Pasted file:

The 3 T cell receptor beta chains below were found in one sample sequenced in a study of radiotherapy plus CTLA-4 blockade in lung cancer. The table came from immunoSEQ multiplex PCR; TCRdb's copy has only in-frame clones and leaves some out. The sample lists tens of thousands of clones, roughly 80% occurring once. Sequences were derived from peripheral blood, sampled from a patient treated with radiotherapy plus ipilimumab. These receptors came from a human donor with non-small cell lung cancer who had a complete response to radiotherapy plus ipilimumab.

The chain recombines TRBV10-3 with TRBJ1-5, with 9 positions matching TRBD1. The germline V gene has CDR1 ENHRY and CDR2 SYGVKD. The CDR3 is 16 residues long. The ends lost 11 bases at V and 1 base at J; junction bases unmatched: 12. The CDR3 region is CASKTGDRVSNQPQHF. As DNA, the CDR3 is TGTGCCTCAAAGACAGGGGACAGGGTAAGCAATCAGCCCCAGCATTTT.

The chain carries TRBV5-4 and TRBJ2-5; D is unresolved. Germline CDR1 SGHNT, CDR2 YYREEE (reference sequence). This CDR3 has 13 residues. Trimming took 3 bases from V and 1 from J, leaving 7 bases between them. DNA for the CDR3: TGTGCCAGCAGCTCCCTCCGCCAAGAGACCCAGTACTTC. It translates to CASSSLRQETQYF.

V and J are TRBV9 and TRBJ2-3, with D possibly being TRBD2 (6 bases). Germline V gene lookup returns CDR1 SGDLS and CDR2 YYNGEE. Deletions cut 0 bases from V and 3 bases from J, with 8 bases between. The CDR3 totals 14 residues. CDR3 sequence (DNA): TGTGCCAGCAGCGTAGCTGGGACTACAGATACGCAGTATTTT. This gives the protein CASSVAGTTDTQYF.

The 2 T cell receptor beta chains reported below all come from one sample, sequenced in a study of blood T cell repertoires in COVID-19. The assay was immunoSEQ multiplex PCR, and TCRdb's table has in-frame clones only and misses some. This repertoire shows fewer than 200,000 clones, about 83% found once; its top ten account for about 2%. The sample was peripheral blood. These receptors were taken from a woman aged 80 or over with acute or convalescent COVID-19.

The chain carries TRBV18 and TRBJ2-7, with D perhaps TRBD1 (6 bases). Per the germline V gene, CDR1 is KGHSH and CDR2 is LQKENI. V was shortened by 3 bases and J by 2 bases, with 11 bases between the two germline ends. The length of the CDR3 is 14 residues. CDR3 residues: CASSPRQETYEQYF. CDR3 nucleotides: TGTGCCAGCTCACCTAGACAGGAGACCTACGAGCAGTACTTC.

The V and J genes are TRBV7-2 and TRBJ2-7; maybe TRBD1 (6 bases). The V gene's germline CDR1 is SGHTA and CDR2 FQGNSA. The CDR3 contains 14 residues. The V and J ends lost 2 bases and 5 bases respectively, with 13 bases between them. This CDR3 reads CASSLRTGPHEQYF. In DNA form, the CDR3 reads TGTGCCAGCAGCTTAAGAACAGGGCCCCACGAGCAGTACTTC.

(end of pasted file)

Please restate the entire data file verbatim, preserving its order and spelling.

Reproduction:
The 3 T cell receptor beta chains below were found in one sample sequenced in a study of radiotherapy plus CTLA-4 blockade in lung cancer. The table came from immunoSEQ multiplex PCR; TCRdb's copy has only in-frame clones and leaves some out. The sample lists tens of thousands of clones, roughly 80% occurring once. Sequences were derived from peripheral blood, sampled from a patient treated with radiotherapy plus ipilimumab. These receptors came from a human donor with non-small cell lung cancer who had a complete response to radiotherapy plus ipilimumab.

The chain recombines TRBV10-3 with TRBJ1-5, with 9 positions matching TRBD1. The germline V gene has CDR1 ENHRY and CDR2 SYGVKD. The CDR3 is 16 residues long. The ends lost 11 bases at V and 1 base at J; junction bases unmatched: 12. The CDR3 region is CASKTGDRVSNQPQHF. As DNA, the CDR3 is TGTGCCTCAAAGACAGGGGACAGGGTAAGCAATCAGCCCCAGCATTTT.

The chain carries TRBV5-4 and TRBJ2-5; D is unresolved. Germline CDR1 SGHNT, CDR2 YYREEE (reference sequence). This CDR3 has 13 residues. Trimming took 3 bases from V and 1 from J, leaving 7 bases between them. DNA for the CDR3: TGTGCCAGCAGCTCCCTCCGCCAAGAGACCCAGTACTTC. It translates to CASSSLRQETQYF.

V and J are TRBV9 and TRBJ2-3, with D possibly being TRBD2 (6 bases). Germline V gene lookup returns CDR1 SGDLS and CDR2 YYNGEE. Deletions cut 0 bases from V and 3 bases from J, with 8 bases between. The CDR3 totals 14 residues. CDR3 sequence (DNA): TGTGCCAGCAGCGTAGCTGGGACTACAGATACGCAGTATTTT. This gives the protein CASSVAGTTDTQYF.

The 2 T cell receptor beta chains reported below all come from one sample, sequenced in a study of blood T cell repertoires in COVID-19. The assay was immunoSEQ multiplex PCR, and TCRdb's table has in-frame clones only and misses some. This repertoire shows fewer than 200,000 clones, about 83% found once; its top ten account for about 2%. The sample was peripheral blood. These receptors were taken from a woman aged 80 or over with acute or convalescent COVID-19.

The chain carries TRBV18 and TRBJ2-7, with D perhaps TRBD1 (6 bases). Per the germline V gene, CDR1 is KGHSH and CDR2 is LQKENI. V was shortened by 3 bases and J by 2 bases, with 11 bases between the two germline ends. The length of the CDR3 is 14 residues. CDR3 residues: CASSPRQETYEQYF. CDR3 nucleotides: TGTGCCAGCTCACCTAGACAGGAGACCTACGAGCAGTACTTC.

The V and J genes are TRBV7-2 and TRBJ2-7; maybe TRBD1 (6 bases). The V gene's germline CDR1 is SGHTA and CDR2 FQGNSA. The CDR3 contains 14 residues. The V and J ends lost 2 bases and 5 bases respectively, with 13 bases between them. This CDR3 reads CASSLRTGPHEQYF. In DNA form, the CDR3 reads TGTGCCAGCAGCTTAAGAACAGGGCCCCACGAGCAGTACTTC.